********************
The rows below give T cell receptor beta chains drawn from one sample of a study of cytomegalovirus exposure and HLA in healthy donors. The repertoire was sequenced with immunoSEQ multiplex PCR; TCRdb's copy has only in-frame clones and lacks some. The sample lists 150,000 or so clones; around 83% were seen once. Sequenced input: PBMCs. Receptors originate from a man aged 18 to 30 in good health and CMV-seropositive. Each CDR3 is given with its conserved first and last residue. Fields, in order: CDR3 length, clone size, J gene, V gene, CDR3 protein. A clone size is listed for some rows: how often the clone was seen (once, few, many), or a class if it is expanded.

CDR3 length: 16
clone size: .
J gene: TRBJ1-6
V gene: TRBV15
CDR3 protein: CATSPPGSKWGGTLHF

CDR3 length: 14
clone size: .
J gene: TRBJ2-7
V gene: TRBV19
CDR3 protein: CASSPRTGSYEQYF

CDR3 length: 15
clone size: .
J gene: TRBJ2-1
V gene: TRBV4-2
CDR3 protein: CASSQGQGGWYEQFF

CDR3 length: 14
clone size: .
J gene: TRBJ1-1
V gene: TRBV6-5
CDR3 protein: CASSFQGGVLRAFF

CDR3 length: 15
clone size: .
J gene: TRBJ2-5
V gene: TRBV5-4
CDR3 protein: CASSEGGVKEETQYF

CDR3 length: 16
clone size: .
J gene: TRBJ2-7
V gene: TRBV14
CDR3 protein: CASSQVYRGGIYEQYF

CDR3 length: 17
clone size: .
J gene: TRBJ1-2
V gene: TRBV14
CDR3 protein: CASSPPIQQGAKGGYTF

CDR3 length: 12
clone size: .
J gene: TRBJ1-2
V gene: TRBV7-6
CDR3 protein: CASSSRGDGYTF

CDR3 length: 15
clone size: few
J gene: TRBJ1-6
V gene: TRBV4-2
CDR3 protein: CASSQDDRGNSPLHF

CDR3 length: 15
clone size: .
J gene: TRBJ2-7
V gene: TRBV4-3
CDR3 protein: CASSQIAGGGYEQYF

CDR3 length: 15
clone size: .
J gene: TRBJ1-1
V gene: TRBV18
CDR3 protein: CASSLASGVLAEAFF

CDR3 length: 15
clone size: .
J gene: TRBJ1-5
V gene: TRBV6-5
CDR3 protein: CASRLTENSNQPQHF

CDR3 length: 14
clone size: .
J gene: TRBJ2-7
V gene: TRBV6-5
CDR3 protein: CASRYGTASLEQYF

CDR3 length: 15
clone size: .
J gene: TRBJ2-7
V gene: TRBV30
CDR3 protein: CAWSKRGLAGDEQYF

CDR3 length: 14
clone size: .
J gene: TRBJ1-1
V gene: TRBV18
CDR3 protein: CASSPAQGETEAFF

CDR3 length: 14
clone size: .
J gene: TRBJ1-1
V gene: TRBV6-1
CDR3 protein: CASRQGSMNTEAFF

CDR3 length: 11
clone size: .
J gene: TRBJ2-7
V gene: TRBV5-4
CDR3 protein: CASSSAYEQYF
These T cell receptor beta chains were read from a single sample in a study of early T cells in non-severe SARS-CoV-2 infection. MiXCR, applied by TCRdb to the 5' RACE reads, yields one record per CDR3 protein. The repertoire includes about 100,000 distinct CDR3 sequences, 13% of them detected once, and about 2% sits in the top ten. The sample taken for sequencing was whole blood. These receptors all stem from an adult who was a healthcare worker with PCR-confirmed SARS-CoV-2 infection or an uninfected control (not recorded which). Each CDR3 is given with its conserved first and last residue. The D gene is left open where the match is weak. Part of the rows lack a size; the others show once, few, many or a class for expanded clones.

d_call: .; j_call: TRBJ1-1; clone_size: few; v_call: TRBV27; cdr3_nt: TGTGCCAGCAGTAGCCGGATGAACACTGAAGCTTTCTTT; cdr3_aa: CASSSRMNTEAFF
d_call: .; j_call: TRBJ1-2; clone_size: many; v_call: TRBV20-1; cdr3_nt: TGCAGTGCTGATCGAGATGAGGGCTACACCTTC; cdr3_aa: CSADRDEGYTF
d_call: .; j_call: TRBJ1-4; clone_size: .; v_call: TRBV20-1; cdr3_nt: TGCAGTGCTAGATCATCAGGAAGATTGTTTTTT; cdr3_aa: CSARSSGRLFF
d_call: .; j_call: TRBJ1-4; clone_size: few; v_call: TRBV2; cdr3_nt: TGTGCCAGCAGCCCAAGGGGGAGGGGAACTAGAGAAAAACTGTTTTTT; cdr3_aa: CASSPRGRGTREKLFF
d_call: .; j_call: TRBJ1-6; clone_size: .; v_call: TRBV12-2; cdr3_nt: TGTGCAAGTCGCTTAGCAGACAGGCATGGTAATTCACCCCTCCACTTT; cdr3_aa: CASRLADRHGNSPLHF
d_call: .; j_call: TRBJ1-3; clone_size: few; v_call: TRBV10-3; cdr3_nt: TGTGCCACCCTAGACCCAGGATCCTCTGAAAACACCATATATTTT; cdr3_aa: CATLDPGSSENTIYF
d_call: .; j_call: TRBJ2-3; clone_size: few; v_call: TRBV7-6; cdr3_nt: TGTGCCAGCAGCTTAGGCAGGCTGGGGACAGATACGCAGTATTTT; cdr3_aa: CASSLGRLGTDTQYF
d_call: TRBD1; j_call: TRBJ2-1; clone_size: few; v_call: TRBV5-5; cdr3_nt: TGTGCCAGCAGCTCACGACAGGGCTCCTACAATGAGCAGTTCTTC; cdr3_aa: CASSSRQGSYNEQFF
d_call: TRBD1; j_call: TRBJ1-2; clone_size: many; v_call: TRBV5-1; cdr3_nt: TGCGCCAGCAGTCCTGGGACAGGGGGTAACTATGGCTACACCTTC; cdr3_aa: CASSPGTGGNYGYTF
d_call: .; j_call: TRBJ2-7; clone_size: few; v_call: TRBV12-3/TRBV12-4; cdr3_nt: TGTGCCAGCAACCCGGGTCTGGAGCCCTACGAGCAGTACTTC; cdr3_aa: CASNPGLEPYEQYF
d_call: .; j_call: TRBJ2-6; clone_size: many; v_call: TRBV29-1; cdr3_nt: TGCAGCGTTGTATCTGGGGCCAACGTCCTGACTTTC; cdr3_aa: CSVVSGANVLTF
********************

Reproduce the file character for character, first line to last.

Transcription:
The rows below give T cell receptor beta chains drawn from one sample of a study of cytomegalovirus exposure and HLA in healthy donors. The repertoire was sequenced with immunoSEQ multiplex PCR; TCRdb's copy has only in-frame clones and lacks some. The sample lists 150,000 or so clones; around 83% were seen once. Sequenced input: PBMCs. Receptors originate from a man aged 18 to 30 in good health and CMV-seropositive. Each CDR3 is given with its conserved first and last residue. Fields, in order: CDR3 length, clone size, J gene, V gene, CDR3 protein. A clone size is listed for some rows: how often the clone was seen (once, few, many), or a class if it is expanded.

CDR3 length: 16
clone size: .
J gene: TRBJ1-6
V gene: TRBV15
CDR3 protein: CATSPPGSKWGGTLHF

CDR3 length: 14
clone size: .
J gene: TRBJ2-7
V gene: TRBV19
CDR3 protein: CASSPRTGSYEQYF

CDR3 length: 15
clone size: .
J gene: TRBJ2-1
V gene: TRBV4-2
CDR3 protein: CASSQGQGGWYEQFF

CDR3 length: 14
clone size: .
J gene: TRBJ1-1
V gene: TRBV6-5
CDR3 protein: CASSFQGGVLRAFF

CDR3 length: 15
clone size: .
J gene: TRBJ2-5
V gene: TRBV5-4
CDR3 protein: CASSEGGVKEETQYF

CDR3 length: 16
clone size: .
J gene: TRBJ2-7
V gene: TRBV14
CDR3 protein: CASSQVYRGGIYEQYF

CDR3 length: 17
clone size: .
J gene: TRBJ1-2
V gene: TRBV14
CDR3 protein: CASSPPIQQGAKGGYTF

CDR3 length: 12
clone size: .
J gene: TRBJ1-2
V gene: TRBV7-6
CDR3 protein: CASSSRGDGYTF

CDR3 length: 15
clone size: few
J gene: TRBJ1-6
V gene: TRBV4-2
CDR3 protein: CASSQDDRGNSPLHF

CDR3 length: 15
clone size: .
J gene: TRBJ2-7
V gene: TRBV4-3
CDR3 protein: CASSQIAGGGYEQYF

CDR3 length: 15
clone size: .
J gene: TRBJ1-1
V gene: TRBV18
CDR3 protein: CASSLASGVLAEAFF

CDR3 length: 15
clone size: .
J gene: TRBJ1-5
V gene: TRBV6-5
CDR3 protein: CASRLTENSNQPQHF

CDR3 length: 14
clone size: .
J gene: TRBJ2-7
V gene: TRBV6-5
CDR3 protein: CASRYGTASLEQYF

CDR3 length: 15
clone size: .
J gene: TRBJ2-7
V gene: TRBV30
CDR3 protein: CAWSKRGLAGDEQYF

CDR3 length: 14
clone size: .
J gene: TRBJ1-1
V gene: TRBV18
CDR3 protein: CASSPAQGETEAFF

CDR3 length: 14
clone size: .
J gene: TRBJ1-1
V gene: TRBV6-1
CDR3 protein: CASRQGSMNTEAFF

CDR3 length: 11
clone size: .
J gene: TRBJ2-7
V gene: TRBV5-4
CDR3 protein: CASSSAYEQYF
These T cell receptor beta chains were read from a single sample in a study of early T cells in non-severe SARS-CoV-2 infection. MiXCR, applied by TCRdb to the 5' RACE reads, yields one record per CDR3 protein. The repertoire includes about 100,000 distinct CDR3 sequences, 13% of them detected once, and about 2% sits in the top ten. The sample taken for sequencing was whole blood. These receptors all stem from an adult who was a healthcare worker with PCR-confirmed SARS-CoV-2 infection or an uninfected control (not recorded which). Each CDR3 is given with its conserved first and last residue. The D gene is left open where the match is weak. Part of the rows lack a size; the others show once, few, many or a class for expanded clones.

d_call: .; j_call: TRBJ1-1; clone_size: few; v_call: TRBV27; cdr3_nt: TGTGCCAGCAGTAGCCGGATGAACACTGAAGCTTTCTTT; cdr3_aa: CASSSRMNTEAFF
d_call: .; j_call: TRBJ1-2; clone_size: many; v_call: TRBV20-1; cdr3_nt: TGCAGTGCTGATCGAGATGAGGGCTACACCTTC; cdr3_aa: CSADRDEGYTF
d_call: .; j_call: TRBJ1-4; clone_size: .; v_call: TRBV20-1; cdr3_nt: TGCAGTGCTAGATCATCAGGAAGATTGTTTTTT; cdr3_aa: CSARSSGRLFF
d_call: .; j_call: TRBJ1-4; clone_size: few; v_call: TRBV2; cdr3_nt: TGTGCCAGCAGCCCAAGGGGGAGGGGAACTAGAGAAAAACTGTTTTTT; cdr3_aa: CASSPRGRGTREKLFF
d_call: .; j_call: TRBJ1-6; clone_size: .; v_call: TRBV12-2; cdr3_nt: TGTGCAAGTCGCTTAGCAGACAGGCATGGTAATTCACCCCTCCACTTT; cdr3_aa: CASRLADRHGNSPLHF
d_call: .; j_call: TRBJ1-3; clone_size: few; v_call: TRBV10-3; cdr3_nt: TGTGCCACCCTAGACCCAGGATCCTCTGAAAACACCATATATTTT; cdr3_aa: CATLDPGSSENTIYF
d_call: .; j_call: TRBJ2-3; clone_size: few; v_call: TRBV7-6; cdr3_nt: TGTGCCAGCAGCTTAGGCAGGCTGGGGACAGATACGCAGTATTTT; cdr3_aa: CASSLGRLGTDTQYF
d_call: TRBD1; j_call: TRBJ2-1; clone_size: few; v_call: TRBV5-5; cdr3_nt: TGTGCCAGCAGCTCACGACAGGGCTCCTACAATGAGCAGTTCTTC; cdr3_aa: CASSSRQGSYNEQFF
d_call: TRBD1; j_call: TRBJ1-2; clone_size: many; v_call: TRBV5-1; cdr3_nt: TGCGCCAGCAGTCCTGGGACAGGGGGTAACTATGGCTACACCTTC; cdr3_aa: CASSPGTGGNYGYTF
d_call: .; j_call: TRBJ2-7; clone_size: few; v_call: TRBV12-3/TRBV12-4; cdr3_nt: TGTGCCAGCAACCCGGGTCTGGAGCCCTACGAGCAGTACTTC; cdr3_aa: CASNPGLEPYEQYF
d_call: .; j_call: TRBJ2-6; clone_size: many; v_call: TRBV29-1; cdr3_nt: TGCAGCGTTGTATCTGGGGCCAACGTCCTGACTTTC; cdr3_aa: CSVVSGANVLTF